In A Nutshell
In Witness to Hope, George Weigel attempts a comprehensive biography of Pope John Paul II. Although there have been other books on the Holy Father's life, Weigel recognizes deficiencies in these various accounts and hopes that, by telling the Pope's story "from the inside," he can portray a more accurate picture. Clearly the book is important for a Catholic audience since it purports to be the most authoritative account of the Holy Father's life and significance.
Even for non-Catholics this is a monumental work, since it is, as Zbigniew Brzezinski says on the book's jacket, "the best book on the remarkable life of a truly historic figure." Insofar as it is possible to pen a definitive biography while the subject lives, Weigel has accomplished his task. Other treatments of the Pope have focused on his philosophy or appreciated his role in world affairs, but no previous effort has shown so convincingly the extraordinary impact of John Paul II's life, both inside and outside of the Church. Among the available biographies, then, one can do no better than Witness To Hope.
As noted above, Weigel's intention is to cover the Pope's life in a comprehensive fashion. Weigel was granted unprecedented access to documentation, to personal friends, and to the Pope himself in the course of writing this book, and this access is reflected in the story.
Weigel begins by helpfully providing the context within which the life of Pope John Paul II (Karol Wojtyla) begins; namely, his native land of Poland. With due attention given to the testimony of childhood friends, Weigel recounts the early life of the Pope and his development into an intelligent, sensitive, talented young man. Next, the story moves on to Wojtyla's days as a seminarian, as a young priest, and finally as a (relatively young) bishop.
As archbishop of Krakow, Wojtyla attended the Second Vatican Council; an event that in many ways served as the defining experience of his subsequent pontificate. Finally, the book details Pope John Paul II's pontificate itself; more than two thirds of its more than 800 pages of text are devoted to those twenty-two years.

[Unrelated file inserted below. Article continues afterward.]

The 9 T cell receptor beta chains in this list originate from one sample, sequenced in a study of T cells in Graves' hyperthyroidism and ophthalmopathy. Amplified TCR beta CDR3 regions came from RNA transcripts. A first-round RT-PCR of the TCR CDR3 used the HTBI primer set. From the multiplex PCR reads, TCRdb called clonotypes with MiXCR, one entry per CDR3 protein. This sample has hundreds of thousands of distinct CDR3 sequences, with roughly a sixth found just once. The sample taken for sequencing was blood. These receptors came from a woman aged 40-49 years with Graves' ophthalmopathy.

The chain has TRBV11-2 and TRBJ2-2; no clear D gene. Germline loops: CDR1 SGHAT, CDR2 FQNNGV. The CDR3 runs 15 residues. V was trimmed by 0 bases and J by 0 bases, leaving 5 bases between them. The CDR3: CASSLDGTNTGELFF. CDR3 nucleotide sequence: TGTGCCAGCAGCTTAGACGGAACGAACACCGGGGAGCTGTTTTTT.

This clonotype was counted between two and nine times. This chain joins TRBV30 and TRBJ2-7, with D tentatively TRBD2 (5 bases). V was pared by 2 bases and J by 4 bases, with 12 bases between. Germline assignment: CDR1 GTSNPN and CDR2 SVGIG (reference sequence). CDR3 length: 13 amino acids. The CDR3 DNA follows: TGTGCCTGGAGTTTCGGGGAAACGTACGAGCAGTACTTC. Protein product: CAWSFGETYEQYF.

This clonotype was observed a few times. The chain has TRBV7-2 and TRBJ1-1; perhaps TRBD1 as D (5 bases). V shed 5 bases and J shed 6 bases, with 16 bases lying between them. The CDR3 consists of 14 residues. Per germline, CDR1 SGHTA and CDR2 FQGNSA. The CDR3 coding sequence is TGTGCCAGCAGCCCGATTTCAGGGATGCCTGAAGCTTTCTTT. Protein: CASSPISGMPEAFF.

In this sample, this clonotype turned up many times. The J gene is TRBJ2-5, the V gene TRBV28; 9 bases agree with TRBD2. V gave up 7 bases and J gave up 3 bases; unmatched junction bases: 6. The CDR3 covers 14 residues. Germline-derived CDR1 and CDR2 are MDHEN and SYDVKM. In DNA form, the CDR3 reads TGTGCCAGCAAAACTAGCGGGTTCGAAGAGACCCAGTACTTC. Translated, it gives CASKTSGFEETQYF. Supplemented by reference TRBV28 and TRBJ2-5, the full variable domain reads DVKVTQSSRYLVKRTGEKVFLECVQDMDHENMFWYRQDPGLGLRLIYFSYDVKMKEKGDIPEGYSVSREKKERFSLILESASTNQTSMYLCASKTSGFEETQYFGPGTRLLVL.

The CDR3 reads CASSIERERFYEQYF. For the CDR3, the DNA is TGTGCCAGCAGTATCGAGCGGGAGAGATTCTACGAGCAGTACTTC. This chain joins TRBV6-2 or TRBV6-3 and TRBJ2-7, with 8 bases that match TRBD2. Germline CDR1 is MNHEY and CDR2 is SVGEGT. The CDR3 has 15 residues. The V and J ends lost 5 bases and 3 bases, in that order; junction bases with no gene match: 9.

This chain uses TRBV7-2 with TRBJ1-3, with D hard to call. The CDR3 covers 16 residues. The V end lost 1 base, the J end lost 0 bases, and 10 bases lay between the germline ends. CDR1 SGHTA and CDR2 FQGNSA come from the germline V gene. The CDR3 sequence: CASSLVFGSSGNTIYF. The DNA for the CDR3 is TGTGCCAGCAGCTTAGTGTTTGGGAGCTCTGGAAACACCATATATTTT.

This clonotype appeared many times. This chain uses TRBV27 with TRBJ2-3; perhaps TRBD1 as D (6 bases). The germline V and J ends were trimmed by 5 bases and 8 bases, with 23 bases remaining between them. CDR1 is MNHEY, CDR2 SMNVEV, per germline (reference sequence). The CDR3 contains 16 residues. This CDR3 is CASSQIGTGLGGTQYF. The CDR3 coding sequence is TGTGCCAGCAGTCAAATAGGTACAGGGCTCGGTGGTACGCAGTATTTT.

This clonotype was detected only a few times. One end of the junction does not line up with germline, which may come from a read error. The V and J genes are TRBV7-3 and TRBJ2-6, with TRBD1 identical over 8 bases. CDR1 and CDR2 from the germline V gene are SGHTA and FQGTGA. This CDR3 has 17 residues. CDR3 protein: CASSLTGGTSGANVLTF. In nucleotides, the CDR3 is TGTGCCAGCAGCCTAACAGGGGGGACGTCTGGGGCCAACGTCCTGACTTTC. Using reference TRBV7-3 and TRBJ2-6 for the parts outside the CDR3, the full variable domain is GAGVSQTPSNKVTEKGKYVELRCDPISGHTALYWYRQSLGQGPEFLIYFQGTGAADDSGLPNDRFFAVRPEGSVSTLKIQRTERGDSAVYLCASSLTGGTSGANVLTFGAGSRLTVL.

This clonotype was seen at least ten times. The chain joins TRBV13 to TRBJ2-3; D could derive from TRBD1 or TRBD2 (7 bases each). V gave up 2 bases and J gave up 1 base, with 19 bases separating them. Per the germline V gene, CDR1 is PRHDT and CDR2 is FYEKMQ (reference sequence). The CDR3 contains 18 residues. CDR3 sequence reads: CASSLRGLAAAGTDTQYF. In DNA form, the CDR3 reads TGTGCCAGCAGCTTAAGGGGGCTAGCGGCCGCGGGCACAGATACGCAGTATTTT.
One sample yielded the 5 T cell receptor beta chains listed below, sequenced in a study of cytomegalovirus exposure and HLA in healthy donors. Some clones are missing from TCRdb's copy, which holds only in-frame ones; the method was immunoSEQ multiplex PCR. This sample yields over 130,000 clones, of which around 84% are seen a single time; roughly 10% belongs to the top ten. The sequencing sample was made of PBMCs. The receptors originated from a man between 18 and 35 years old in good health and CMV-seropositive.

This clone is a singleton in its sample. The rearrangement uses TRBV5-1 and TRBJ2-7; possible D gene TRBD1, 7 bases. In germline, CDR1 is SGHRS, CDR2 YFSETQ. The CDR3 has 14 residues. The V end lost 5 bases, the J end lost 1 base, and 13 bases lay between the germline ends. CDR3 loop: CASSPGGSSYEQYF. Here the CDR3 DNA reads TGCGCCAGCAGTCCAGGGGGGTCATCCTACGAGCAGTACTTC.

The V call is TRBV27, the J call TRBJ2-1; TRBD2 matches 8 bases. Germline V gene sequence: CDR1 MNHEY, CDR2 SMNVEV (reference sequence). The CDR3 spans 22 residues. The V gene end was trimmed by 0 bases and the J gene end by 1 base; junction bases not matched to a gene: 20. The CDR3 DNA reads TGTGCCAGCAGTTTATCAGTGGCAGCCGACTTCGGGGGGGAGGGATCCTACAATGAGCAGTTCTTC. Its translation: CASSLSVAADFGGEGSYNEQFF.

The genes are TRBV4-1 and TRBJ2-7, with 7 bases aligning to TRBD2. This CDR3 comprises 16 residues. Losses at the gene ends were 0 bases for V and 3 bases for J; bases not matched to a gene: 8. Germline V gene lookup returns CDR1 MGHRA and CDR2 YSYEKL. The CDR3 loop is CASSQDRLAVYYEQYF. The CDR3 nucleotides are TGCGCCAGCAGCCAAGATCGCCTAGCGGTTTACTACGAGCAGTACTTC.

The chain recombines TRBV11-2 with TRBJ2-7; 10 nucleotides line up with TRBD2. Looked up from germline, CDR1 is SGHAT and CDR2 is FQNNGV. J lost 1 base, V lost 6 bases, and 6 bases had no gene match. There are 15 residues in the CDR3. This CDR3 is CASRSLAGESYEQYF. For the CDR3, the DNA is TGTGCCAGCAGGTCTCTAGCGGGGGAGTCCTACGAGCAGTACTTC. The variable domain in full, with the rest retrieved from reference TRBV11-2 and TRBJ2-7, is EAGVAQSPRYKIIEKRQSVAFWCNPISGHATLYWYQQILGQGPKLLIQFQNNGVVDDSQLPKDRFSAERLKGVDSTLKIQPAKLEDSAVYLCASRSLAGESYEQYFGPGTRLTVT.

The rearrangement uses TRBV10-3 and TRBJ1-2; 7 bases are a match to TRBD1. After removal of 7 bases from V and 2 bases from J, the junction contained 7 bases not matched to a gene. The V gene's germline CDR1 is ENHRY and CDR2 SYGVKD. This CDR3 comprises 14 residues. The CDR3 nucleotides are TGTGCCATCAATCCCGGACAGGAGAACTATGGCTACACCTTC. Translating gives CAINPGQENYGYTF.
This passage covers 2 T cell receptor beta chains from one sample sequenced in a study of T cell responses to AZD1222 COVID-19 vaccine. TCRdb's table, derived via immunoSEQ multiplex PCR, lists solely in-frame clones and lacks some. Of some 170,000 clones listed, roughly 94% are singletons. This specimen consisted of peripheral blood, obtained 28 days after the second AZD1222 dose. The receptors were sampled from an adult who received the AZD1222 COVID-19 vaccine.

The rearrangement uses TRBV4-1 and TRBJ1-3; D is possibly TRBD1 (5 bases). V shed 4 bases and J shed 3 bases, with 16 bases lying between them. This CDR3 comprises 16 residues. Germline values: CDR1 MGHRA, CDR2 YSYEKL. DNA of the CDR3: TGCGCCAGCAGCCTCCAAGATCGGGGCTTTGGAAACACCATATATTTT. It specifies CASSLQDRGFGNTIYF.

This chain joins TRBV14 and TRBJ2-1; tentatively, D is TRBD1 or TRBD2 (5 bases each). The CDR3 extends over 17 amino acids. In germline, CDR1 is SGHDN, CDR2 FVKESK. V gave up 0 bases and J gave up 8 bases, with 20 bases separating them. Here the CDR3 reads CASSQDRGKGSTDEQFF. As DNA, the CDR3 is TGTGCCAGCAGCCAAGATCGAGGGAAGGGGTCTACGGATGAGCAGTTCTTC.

Weigel's writing is expert. He possesses a deep understanding of the Holy Father's attitude and outlook and he relates the Pope's life and thought in a manner that is always clear and comprehensible. Weigel's vocabulary is precise and his knowledge of history, theology, and the workings of the Church ensures that he does not confuse or misuse important terms and concepts.
Witness To Hope is a long book. The subject matter justifies the length, but Weigel's effort to be comprehensive, especially considering that John Paul II's pontificate has been meticulously recorded, does result in some tedious reading through the book's latter stages. This material will be immensely valuable as a chronicle of this pontificate, but the reader looking for a page-turner will be disappointed.
This is a book in which any serious Catholic should be interested. It is unlikely that Weigel's account (in its style, insight, and comprehensiveness) will be surpassed any time in the near future. In short, this book is recommended in the strongest terms.
You can purchase this title here.
Other recommended books on the Pope and his thought:
Karol Wojtyla: The Thought of the Man Who Became Pope John Paul II, by Rocco Buttiglione
The Splendor of Faith: The Theological Vision of Pope John Paul II, by Avery Dulles, S.J.